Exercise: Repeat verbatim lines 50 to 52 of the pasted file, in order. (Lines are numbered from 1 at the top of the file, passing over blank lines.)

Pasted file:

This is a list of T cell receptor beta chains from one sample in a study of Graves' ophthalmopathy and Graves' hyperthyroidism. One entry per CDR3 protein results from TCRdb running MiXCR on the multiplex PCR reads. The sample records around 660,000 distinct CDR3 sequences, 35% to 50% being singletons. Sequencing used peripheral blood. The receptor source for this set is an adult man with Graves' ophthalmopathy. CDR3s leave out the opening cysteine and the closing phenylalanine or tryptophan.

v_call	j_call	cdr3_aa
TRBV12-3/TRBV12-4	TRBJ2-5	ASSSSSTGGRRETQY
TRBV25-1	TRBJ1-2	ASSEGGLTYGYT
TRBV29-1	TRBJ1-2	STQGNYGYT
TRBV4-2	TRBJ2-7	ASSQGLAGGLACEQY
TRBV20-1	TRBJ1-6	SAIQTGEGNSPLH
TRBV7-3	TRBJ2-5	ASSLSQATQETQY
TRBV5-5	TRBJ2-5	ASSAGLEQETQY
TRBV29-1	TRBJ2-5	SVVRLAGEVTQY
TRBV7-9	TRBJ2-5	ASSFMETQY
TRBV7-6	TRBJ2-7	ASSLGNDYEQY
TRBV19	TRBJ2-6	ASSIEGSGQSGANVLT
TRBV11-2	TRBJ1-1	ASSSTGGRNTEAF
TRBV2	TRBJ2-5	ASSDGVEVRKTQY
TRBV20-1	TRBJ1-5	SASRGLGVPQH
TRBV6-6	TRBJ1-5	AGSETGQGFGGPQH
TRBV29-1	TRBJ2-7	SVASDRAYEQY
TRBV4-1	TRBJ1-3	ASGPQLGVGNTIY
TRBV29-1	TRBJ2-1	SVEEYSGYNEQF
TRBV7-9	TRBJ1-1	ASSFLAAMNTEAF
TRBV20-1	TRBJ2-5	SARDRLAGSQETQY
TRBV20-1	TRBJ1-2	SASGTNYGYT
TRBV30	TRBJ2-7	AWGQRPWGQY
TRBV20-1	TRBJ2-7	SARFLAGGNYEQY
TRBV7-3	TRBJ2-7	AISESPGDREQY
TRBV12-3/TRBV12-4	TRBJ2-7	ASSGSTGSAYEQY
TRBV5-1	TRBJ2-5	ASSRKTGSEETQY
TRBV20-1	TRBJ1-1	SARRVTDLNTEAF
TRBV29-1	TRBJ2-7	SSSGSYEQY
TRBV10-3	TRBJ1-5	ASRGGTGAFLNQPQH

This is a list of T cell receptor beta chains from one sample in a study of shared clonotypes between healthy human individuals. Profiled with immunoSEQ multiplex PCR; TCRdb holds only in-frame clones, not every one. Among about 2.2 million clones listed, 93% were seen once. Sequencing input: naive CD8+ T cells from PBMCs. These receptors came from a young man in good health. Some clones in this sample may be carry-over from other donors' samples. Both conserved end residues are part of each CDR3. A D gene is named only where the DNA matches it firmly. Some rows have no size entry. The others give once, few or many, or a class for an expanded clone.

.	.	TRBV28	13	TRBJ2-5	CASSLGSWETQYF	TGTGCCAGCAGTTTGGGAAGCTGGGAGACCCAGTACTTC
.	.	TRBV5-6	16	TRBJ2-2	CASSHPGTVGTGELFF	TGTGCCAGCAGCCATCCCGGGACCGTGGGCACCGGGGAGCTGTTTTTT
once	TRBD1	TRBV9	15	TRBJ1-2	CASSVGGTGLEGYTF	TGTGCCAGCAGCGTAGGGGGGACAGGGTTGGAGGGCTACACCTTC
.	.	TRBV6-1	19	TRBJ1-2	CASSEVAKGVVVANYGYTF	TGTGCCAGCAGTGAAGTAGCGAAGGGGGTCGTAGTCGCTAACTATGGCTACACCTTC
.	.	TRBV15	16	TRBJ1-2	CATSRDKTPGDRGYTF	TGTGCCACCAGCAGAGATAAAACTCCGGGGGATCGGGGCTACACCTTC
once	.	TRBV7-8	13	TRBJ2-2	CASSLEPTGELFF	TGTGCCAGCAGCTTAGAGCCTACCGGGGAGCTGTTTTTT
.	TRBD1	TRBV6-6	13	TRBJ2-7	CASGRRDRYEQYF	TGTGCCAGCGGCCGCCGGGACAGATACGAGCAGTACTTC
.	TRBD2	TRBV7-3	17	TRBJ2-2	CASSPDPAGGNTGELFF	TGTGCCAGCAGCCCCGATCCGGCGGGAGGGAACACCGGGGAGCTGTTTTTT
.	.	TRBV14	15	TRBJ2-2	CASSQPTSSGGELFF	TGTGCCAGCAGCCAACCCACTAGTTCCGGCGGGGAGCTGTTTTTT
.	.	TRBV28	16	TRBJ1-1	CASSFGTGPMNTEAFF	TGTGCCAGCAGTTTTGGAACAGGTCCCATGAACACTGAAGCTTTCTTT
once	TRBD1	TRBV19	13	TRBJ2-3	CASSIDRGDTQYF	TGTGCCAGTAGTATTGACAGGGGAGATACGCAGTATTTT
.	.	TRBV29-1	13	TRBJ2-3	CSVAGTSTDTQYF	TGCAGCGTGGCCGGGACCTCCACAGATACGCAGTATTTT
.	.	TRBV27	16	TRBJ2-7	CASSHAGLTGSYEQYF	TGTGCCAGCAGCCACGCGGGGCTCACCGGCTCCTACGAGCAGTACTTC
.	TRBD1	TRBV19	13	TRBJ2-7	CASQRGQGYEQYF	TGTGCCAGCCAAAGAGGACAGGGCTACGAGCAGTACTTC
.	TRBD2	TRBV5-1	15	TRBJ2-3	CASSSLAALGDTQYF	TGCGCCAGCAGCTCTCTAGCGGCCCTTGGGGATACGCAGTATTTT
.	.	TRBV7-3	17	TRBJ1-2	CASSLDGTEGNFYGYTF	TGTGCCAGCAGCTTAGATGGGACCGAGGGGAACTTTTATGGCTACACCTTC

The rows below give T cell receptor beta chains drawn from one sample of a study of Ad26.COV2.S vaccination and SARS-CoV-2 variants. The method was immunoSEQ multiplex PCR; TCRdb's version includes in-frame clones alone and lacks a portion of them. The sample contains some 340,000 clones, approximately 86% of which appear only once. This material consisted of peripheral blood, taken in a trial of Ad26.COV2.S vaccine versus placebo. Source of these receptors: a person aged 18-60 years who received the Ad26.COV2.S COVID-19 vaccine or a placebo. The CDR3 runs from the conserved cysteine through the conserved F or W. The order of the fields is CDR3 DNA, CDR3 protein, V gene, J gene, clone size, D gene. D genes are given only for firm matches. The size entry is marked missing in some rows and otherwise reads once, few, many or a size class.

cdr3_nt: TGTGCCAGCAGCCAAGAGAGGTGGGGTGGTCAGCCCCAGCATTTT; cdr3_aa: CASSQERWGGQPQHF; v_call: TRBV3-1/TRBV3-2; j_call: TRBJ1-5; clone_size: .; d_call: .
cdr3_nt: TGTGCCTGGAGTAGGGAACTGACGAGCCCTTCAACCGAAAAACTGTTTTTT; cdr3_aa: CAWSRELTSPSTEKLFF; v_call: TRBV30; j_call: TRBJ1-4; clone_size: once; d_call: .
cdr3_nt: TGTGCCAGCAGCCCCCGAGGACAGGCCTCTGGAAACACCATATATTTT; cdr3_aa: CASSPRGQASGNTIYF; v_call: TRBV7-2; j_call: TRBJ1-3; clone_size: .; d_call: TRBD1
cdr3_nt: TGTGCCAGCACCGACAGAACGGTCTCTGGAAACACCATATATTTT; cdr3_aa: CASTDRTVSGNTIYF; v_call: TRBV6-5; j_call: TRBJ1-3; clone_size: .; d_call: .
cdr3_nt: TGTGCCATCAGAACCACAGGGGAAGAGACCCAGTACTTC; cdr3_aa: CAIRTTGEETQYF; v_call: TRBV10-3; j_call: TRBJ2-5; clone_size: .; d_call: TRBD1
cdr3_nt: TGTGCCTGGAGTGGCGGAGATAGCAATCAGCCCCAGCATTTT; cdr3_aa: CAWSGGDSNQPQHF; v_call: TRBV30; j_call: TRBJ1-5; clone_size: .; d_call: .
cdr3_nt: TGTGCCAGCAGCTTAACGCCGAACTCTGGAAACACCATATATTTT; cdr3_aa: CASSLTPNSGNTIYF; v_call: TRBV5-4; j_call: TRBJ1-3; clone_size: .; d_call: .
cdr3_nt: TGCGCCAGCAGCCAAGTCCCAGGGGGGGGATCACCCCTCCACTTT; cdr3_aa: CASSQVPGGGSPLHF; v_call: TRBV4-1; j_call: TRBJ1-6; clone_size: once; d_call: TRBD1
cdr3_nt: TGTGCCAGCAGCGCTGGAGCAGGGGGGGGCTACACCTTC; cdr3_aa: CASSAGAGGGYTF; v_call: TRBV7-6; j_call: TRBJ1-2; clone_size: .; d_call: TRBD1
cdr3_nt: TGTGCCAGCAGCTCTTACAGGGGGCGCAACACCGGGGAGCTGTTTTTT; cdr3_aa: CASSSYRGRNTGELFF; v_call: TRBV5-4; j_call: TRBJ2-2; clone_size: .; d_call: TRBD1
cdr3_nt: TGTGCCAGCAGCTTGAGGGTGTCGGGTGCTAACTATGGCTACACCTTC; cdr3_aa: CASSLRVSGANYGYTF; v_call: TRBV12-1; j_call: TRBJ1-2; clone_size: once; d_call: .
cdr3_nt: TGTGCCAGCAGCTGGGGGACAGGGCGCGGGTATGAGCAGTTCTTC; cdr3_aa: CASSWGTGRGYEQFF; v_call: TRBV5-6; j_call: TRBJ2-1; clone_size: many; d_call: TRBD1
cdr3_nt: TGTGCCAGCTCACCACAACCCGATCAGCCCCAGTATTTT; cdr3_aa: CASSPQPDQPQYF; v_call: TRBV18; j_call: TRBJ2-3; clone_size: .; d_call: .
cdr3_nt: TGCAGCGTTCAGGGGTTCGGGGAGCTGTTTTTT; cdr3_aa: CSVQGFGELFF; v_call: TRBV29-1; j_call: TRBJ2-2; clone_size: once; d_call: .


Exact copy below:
cdr3_nt: TGTGCCAGCAGCCAAGAGAGGTGGGGTGGTCAGCCCCAGCATTTT; cdr3_aa: CASSQERWGGQPQHF; v_call: TRBV3-1/TRBV3-2; j_call: TRBJ1-5; clone_size: .; d_call: .
cdr3_nt: TGTGCCTGGAGTAGGGAACTGACGAGCCCTTCAACCGAAAAACTGTTTTTT; cdr3_aa: CAWSRELTSPSTEKLFF; v_call: TRBV30; j_call: TRBJ1-4; clone_size: once; d_call: .
cdr3_nt: TGTGCCAGCAGCCCCCGAGGACAGGCCTCTGGAAACACCATATATTTT; cdr3_aa: CASSPRGQASGNTIYF; v_call: TRBV7-2; j_call: TRBJ1-3; clone_size: .; d_call: TRBD1